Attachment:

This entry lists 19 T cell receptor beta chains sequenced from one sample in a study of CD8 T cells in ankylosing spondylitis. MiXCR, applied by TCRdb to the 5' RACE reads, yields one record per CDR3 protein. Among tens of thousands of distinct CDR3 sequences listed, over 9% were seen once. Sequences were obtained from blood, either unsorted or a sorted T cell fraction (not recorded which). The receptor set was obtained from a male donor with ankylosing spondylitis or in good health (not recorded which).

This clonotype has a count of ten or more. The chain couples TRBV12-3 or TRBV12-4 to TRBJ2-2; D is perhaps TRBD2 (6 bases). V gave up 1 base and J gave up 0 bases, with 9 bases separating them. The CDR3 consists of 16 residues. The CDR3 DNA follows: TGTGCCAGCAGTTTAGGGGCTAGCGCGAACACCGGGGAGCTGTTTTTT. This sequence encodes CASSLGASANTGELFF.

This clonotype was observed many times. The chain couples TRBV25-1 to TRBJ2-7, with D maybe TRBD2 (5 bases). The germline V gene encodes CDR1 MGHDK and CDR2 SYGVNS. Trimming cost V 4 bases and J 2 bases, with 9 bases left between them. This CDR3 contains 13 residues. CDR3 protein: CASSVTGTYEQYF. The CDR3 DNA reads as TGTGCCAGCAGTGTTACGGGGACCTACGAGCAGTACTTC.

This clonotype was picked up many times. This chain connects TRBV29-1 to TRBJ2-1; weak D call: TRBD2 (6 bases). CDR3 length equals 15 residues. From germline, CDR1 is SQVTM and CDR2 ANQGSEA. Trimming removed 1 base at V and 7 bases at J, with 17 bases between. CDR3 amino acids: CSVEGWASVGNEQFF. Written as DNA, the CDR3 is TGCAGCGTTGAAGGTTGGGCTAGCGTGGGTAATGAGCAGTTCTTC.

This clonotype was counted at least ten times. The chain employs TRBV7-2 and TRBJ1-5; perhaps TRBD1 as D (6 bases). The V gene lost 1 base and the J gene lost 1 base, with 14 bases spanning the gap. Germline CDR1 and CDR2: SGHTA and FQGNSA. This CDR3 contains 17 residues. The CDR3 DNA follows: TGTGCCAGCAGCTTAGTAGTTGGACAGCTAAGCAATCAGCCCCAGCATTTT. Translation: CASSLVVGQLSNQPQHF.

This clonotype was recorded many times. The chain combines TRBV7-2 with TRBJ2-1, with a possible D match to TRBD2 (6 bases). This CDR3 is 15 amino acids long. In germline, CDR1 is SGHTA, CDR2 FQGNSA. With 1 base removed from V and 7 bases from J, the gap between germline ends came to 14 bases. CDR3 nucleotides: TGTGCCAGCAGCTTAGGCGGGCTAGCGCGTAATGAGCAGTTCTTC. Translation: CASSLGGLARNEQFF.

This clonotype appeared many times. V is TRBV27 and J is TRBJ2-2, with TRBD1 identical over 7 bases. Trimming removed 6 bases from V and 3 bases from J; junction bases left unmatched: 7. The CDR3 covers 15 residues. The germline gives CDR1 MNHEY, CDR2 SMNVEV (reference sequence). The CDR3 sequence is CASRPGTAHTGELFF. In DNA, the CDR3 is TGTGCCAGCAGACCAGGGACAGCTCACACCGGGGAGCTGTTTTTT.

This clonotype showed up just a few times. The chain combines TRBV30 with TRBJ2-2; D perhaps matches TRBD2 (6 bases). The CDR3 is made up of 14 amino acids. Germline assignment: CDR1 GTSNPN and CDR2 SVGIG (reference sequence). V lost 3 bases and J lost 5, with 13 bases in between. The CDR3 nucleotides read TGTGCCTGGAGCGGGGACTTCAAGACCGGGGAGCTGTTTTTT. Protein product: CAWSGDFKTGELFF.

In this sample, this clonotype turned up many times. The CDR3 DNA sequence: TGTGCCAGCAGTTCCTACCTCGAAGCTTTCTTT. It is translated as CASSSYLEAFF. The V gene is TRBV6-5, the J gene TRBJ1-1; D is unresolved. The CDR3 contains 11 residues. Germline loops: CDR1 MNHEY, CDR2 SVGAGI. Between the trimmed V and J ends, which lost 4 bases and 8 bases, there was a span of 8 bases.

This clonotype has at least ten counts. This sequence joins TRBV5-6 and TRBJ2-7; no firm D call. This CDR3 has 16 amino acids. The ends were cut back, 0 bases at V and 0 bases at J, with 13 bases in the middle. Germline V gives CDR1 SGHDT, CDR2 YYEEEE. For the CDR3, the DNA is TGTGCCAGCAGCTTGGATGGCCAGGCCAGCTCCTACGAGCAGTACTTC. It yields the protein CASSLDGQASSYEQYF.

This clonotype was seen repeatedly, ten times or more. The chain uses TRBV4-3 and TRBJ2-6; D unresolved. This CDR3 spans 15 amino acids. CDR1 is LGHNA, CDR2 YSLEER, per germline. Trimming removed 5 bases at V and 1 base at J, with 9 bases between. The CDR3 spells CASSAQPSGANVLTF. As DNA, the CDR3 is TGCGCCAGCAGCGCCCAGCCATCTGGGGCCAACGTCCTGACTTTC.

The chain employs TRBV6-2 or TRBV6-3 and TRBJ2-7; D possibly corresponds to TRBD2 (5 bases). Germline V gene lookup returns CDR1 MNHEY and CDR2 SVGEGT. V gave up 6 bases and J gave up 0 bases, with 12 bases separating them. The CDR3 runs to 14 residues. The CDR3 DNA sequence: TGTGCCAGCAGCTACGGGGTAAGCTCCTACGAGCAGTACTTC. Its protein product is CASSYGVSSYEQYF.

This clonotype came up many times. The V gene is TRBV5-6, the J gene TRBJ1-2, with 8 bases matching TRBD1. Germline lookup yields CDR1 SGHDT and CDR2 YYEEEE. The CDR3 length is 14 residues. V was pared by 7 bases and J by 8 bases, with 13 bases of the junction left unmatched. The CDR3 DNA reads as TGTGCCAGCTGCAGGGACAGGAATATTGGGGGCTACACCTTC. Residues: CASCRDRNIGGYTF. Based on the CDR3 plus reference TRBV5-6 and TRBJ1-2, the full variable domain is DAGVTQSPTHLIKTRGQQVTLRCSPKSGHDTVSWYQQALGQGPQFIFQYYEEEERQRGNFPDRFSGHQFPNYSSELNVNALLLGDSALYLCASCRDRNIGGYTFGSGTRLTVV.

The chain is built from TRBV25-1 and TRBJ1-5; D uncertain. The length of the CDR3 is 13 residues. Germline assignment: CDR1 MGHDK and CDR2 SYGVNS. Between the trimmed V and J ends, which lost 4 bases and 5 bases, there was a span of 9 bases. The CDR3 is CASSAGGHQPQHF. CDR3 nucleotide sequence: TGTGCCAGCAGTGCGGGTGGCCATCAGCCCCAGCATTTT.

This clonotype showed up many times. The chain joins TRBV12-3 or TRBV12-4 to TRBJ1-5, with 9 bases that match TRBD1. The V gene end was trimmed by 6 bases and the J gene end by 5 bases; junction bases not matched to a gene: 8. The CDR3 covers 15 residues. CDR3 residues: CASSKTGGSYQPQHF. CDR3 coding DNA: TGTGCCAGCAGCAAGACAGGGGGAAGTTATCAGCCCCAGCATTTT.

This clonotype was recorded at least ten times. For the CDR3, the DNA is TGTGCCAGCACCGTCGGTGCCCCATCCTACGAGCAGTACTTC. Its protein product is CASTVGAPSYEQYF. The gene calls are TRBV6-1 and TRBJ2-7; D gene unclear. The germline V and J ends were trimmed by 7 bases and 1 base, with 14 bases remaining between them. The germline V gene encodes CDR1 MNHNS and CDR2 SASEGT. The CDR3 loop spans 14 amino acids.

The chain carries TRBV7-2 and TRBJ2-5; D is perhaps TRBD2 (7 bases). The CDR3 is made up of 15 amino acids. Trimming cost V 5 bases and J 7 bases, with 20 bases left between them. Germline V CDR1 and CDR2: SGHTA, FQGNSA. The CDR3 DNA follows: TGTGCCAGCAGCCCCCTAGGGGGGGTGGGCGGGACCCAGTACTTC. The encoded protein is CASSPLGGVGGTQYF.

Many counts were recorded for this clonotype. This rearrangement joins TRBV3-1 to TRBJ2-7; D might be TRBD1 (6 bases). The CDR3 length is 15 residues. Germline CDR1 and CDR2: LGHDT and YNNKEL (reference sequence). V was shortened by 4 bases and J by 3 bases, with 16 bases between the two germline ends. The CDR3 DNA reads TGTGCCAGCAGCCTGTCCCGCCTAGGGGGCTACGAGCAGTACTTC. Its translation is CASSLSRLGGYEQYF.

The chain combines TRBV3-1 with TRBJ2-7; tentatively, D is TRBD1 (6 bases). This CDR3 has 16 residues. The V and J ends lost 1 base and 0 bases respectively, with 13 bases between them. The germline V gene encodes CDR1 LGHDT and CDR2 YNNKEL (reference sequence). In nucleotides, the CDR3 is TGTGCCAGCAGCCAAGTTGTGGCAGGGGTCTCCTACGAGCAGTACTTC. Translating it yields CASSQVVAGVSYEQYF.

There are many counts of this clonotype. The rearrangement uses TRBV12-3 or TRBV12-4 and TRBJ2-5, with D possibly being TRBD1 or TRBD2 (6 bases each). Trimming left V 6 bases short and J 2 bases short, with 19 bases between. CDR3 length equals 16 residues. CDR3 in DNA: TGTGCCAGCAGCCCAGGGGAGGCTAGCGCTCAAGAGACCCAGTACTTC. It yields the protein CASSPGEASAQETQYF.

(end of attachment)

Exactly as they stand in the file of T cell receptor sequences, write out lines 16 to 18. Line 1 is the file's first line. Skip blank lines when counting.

This clonotype was recorded at least ten times. For the CDR3, the DNA is TGTGCCAGCACCGTCGGTGCCCCATCCTACGAGCAGTACTTC. Its protein product is CASTVGAPSYEQYF. The gene calls are TRBV6-1 and TRBJ2-7; D gene unclear. The germline V and J ends were trimmed by 7 bases and 1 base, with 14 bases remaining between them. The germline V gene encodes CDR1 MNHNS and CDR2 SASEGT. The CDR3 loop spans 14 amino acids.

The chain carries TRBV7-2 and TRBJ2-5; D is perhaps TRBD2 (7 bases). The CDR3 is made up of 15 amino acids. Trimming cost V 5 bases and J 7 bases, with 20 bases left between them. Germline V CDR1 and CDR2: SGHTA, FQGNSA. The CDR3 DNA follows: TGTGCCAGCAGCCCCCTAGGGGGGGTGGGCGGGACCCAGTACTTC. The encoded protein is CASSPLGGVGGTQYF.

Many counts were recorded for this clonotype. This rearrangement joins TRBV3-1 to TRBJ2-7; D might be TRBD1 (6 bases). The CDR3 length is 15 residues. Germline CDR1 and CDR2: LGHDT and YNNKEL (reference sequence). V was shortened by 4 bases and J by 3 bases, with 16 bases between the two germline ends. The CDR3 DNA reads TGTGCCAGCAGCCTGTCCCGCCTAGGGGGCTACGAGCAGTACTTC. Its translation is CASSLSRLGGYEQYF.